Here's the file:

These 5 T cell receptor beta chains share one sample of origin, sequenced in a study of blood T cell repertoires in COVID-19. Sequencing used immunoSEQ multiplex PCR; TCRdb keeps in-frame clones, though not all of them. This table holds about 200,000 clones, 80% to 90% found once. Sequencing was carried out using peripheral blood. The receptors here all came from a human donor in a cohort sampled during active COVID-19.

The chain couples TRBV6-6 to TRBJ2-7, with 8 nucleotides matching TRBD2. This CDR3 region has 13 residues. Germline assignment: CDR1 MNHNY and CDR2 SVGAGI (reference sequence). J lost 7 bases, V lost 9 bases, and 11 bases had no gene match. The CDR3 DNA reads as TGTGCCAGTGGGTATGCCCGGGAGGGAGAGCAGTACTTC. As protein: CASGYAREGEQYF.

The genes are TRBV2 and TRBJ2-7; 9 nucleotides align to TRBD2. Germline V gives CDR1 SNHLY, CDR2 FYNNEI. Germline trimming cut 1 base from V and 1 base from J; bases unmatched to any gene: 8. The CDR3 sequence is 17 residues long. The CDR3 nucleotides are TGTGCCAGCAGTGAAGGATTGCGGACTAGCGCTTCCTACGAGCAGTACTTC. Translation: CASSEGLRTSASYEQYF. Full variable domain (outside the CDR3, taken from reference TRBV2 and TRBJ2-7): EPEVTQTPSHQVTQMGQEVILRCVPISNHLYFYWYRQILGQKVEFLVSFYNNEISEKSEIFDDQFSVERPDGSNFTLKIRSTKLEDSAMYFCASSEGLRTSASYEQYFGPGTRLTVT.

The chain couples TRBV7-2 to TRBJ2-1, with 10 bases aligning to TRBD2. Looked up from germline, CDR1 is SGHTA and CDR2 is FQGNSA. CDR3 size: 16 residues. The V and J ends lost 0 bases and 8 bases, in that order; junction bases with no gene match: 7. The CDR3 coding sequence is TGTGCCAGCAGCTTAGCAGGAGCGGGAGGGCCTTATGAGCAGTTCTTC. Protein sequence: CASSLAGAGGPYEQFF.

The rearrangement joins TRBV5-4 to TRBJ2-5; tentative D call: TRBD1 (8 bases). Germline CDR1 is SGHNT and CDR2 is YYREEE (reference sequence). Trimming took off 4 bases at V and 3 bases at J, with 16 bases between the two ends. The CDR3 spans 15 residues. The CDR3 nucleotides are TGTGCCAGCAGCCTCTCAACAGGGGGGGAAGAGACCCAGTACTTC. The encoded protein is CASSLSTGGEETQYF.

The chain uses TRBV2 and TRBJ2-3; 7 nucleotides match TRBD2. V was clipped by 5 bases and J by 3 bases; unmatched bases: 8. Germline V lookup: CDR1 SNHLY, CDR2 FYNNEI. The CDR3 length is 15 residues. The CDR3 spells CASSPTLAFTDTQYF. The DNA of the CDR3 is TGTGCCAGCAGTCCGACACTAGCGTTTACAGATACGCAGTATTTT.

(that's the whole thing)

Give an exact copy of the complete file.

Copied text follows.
These 5 T cell receptor beta chains share one sample of origin, sequenced in a study of blood T cell repertoires in COVID-19. Sequencing used immunoSEQ multiplex PCR; TCRdb keeps in-frame clones, though not all of them. This table holds about 200,000 clones, 80% to 90% found once. Sequencing was carried out using peripheral blood. The receptors here all came from a human donor in a cohort sampled during active COVID-19.

The chain couples TRBV6-6 to TRBJ2-7, with 8 nucleotides matching TRBD2. This CDR3 region has 13 residues. Germline assignment: CDR1 MNHNY and CDR2 SVGAGI (reference sequence). J lost 7 bases, V lost 9 bases, and 11 bases had no gene match. The CDR3 DNA reads as TGTGCCAGTGGGTATGCCCGGGAGGGAGAGCAGTACTTC. As protein: CASGYAREGEQYF.

The genes are TRBV2 and TRBJ2-7; 9 nucleotides align to TRBD2. Germline V gives CDR1 SNHLY, CDR2 FYNNEI. Germline trimming cut 1 base from V and 1 base from J; bases unmatched to any gene: 8. The CDR3 sequence is 17 residues long. The CDR3 nucleotides are TGTGCCAGCAGTGAAGGATTGCGGACTAGCGCTTCCTACGAGCAGTACTTC. Translation: CASSEGLRTSASYEQYF. Full variable domain (outside the CDR3, taken from reference TRBV2 and TRBJ2-7): EPEVTQTPSHQVTQMGQEVILRCVPISNHLYFYWYRQILGQKVEFLVSFYNNEISEKSEIFDDQFSVERPDGSNFTLKIRSTKLEDSAMYFCASSEGLRTSASYEQYFGPGTRLTVT.

The chain couples TRBV7-2 to TRBJ2-1, with 10 bases aligning to TRBD2. Looked up from germline, CDR1 is SGHTA and CDR2 is FQGNSA. CDR3 size: 16 residues. The V and J ends lost 0 bases and 8 bases, in that order; junction bases with no gene match: 7. The CDR3 coding sequence is TGTGCCAGCAGCTTAGCAGGAGCGGGAGGGCCTTATGAGCAGTTCTTC. Protein sequence: CASSLAGAGGPYEQFF.

The rearrangement joins TRBV5-4 to TRBJ2-5; tentative D call: TRBD1 (8 bases). Germline CDR1 is SGHNT and CDR2 is YYREEE (reference sequence). Trimming took off 4 bases at V and 3 bases at J, with 16 bases between the two ends. The CDR3 spans 15 residues. The CDR3 nucleotides are TGTGCCAGCAGCCTCTCAACAGGGGGGGAAGAGACCCAGTACTTC. The encoded protein is CASSLSTGGEETQYF.

The chain uses TRBV2 and TRBJ2-3; 7 nucleotides match TRBD2. V was clipped by 5 bases and J by 3 bases; unmatched bases: 8. Germline V lookup: CDR1 SNHLY, CDR2 FYNNEI. The CDR3 length is 15 residues. The CDR3 spells CASSPTLAFTDTQYF. The DNA of the CDR3 is TGTGCCAGCAGTCCGACACTAGCGTTTACAGATACGCAGTATTTT.